As the Disneyland measles outbreak continues to spread, some are pointing the finger at Merck, maker of the only U.S.-approved measles vaccine. But when it comes to encouraging the public to get vaccinated, there's a limit on how much the company can do, its R&D chief says.
The measles outbreak that began at Disneyland is spreading across California and beyond, and it's reigniting a heated debate over the anti-vaccination movement.
Though the bill passed in the House after a bipartisan 42-19 vote, opponents have accused its sponsor of treating parents like "idiots" and "morons."
Measles outbreaks in New York and Canada have ratcheted up arguments about the merits of vaccines in recent weeks, but the row is perhaps most intense in Colorado. This week a proposal to tighten vaccine exemption laws advanced in the state, leading to opponents accusing the bill's sponsor of treating parents like "idiots" and "morons."
Andrew Wakefield was struck off the U.K. medical register and The Lancet retracted his paper that linked the MMR vaccine to autism, but the latest survey data suggests one in 5 Americans believe doctors know vaccines cause autism.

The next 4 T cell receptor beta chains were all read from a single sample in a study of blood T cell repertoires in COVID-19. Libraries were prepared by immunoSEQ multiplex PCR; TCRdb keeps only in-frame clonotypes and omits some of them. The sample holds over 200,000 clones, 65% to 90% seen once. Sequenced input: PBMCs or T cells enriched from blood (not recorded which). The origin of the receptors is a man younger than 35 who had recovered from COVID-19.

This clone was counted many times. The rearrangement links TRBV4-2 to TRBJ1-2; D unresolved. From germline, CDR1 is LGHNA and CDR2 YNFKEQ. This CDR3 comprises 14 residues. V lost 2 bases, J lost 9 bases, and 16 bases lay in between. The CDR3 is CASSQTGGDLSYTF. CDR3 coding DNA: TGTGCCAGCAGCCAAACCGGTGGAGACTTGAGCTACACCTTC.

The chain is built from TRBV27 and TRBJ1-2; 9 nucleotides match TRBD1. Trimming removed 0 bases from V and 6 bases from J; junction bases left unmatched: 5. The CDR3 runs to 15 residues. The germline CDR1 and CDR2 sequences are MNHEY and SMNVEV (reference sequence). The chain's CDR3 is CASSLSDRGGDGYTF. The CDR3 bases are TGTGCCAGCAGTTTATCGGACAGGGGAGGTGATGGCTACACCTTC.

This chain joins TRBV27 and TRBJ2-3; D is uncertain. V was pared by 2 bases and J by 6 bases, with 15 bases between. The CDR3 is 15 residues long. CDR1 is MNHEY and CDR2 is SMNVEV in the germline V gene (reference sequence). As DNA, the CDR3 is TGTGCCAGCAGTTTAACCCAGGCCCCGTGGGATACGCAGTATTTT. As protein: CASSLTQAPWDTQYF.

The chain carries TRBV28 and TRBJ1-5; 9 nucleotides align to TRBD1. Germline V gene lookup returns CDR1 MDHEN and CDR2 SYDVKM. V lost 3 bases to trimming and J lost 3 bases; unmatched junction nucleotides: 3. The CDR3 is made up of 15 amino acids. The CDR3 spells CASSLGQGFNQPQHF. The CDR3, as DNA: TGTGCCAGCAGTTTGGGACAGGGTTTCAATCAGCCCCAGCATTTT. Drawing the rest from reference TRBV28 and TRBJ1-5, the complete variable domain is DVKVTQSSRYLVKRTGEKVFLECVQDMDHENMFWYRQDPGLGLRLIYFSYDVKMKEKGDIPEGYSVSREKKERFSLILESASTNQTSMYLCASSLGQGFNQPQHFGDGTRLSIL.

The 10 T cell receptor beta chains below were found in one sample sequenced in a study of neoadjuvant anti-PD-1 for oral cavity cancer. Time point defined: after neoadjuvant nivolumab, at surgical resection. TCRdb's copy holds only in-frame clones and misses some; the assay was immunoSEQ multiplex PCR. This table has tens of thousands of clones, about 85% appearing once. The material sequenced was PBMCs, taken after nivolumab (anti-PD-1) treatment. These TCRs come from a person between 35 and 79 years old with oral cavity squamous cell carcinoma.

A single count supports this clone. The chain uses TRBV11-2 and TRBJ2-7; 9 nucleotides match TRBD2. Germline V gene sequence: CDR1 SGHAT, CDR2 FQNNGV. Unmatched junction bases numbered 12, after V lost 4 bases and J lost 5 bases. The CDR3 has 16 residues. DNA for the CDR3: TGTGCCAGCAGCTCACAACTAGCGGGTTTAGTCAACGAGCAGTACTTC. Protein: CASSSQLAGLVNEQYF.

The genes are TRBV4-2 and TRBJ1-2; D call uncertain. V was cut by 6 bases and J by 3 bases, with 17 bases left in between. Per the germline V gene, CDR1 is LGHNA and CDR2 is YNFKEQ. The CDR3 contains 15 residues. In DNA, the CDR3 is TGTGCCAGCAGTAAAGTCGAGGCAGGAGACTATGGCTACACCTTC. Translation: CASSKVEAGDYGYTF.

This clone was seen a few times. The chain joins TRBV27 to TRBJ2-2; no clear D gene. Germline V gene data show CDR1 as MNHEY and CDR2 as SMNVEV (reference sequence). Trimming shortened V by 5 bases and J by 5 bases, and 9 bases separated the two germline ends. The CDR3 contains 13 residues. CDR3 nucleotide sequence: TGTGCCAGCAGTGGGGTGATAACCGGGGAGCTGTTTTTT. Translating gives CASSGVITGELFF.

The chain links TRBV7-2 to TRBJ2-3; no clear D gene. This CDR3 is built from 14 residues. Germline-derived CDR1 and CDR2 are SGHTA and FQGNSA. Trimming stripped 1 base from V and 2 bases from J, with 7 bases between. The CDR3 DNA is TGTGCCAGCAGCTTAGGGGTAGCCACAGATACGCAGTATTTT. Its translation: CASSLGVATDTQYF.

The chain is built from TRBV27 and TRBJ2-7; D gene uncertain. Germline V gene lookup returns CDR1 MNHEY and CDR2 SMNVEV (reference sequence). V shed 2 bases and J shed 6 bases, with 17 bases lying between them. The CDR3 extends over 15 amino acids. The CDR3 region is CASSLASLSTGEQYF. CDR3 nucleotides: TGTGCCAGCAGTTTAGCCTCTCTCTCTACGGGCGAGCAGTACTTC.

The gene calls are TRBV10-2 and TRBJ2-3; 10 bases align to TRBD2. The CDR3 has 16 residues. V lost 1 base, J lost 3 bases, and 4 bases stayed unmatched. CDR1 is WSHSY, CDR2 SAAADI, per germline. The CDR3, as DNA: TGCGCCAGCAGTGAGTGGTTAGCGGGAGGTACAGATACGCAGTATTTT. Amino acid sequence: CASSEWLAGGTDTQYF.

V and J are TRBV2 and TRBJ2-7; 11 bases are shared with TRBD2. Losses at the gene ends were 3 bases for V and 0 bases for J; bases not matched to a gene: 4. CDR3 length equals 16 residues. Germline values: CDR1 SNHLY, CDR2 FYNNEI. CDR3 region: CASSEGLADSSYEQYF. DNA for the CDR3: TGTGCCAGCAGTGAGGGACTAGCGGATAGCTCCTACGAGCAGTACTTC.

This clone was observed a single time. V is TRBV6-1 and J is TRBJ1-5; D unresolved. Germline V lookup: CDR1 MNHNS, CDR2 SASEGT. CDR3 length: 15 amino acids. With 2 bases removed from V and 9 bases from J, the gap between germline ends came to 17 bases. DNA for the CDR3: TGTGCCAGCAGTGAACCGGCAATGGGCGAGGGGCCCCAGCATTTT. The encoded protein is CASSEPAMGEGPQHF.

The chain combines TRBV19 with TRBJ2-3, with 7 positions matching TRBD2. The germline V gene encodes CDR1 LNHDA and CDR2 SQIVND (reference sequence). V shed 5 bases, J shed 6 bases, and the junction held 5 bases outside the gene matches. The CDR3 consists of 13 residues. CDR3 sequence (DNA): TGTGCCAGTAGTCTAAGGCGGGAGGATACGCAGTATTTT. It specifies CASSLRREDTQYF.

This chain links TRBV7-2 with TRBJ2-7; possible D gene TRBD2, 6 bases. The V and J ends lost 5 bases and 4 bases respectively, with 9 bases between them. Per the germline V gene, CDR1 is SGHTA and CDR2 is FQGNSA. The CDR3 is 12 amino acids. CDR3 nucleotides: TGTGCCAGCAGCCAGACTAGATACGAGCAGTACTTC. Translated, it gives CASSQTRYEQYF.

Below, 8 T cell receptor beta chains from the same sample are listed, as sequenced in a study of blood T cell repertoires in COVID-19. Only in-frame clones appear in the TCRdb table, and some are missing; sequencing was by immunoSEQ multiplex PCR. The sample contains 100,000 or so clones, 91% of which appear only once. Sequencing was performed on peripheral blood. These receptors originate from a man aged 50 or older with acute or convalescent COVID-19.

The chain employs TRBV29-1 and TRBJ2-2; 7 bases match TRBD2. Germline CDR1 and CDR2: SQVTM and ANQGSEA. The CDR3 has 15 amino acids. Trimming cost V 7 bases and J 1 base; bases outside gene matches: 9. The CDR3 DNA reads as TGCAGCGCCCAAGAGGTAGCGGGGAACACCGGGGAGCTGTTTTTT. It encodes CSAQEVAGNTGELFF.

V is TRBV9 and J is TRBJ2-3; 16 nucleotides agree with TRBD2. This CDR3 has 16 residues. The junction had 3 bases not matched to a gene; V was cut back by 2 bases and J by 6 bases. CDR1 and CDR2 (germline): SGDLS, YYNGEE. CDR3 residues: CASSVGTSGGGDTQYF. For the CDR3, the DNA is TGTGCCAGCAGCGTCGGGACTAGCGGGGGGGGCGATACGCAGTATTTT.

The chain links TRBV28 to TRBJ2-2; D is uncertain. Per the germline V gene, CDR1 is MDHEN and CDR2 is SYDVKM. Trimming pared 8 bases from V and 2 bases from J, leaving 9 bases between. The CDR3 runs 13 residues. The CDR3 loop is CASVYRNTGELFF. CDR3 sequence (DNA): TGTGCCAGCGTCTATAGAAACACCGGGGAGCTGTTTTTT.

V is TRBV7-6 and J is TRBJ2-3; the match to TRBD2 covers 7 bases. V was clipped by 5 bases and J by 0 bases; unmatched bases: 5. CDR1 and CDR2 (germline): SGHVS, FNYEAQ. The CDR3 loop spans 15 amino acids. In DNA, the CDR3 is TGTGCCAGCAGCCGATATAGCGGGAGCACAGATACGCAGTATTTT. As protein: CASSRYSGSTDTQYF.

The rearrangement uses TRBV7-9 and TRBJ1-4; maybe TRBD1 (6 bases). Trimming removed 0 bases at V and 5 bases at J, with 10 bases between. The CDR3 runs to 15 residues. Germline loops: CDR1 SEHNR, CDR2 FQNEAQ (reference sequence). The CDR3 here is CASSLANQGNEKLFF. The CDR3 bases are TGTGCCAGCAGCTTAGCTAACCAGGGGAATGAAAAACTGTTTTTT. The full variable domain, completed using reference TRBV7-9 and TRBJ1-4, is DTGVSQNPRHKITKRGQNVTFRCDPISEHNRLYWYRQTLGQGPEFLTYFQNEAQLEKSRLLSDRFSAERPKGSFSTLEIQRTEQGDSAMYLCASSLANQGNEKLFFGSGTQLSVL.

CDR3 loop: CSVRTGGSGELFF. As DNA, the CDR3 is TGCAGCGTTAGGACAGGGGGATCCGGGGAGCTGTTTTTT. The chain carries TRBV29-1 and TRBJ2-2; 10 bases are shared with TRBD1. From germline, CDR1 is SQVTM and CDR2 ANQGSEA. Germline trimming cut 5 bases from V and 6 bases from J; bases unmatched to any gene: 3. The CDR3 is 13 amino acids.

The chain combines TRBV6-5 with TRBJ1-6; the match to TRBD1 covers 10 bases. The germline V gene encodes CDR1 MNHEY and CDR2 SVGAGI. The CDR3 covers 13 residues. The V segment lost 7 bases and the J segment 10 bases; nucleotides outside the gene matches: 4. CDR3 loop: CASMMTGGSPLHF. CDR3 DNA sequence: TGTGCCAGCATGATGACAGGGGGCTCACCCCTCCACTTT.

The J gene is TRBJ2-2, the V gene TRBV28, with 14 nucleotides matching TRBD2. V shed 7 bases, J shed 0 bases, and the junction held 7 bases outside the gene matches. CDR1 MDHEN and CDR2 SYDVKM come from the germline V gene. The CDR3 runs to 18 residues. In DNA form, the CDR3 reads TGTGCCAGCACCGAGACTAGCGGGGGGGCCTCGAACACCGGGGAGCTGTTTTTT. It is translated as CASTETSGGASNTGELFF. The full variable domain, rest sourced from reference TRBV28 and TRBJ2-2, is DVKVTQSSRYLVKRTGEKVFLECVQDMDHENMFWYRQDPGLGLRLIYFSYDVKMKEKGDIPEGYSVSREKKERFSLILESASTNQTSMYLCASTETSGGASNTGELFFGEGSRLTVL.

While childhood immunization rates show the vast majority of U.S. parents support vaccination, the country is dotted with clusters of people who think the risks outweigh the benefits. Reaching the 10% who decline the measles, mumps and rubella (MMR) vaccine is a challenge for healthcare authorities and research suggests there is no easy solution.
Blogs and social media chatter often paint liberals, particularly Whole Foods-shopping, "earth mother" types, as the lead proponents of the anti-vaccine movement. Yet this view has been contradicted by surveys in the past, and was once again revealed to be flawed by data published this week.
The debate around vaccines has become as entrenched, polarized and vitriolic as any in popular culture. Antivaccinators are often called stupid, but this label is ill-suited to the wealthy, educated parents that form part of the resistance. So why are they against vaccines?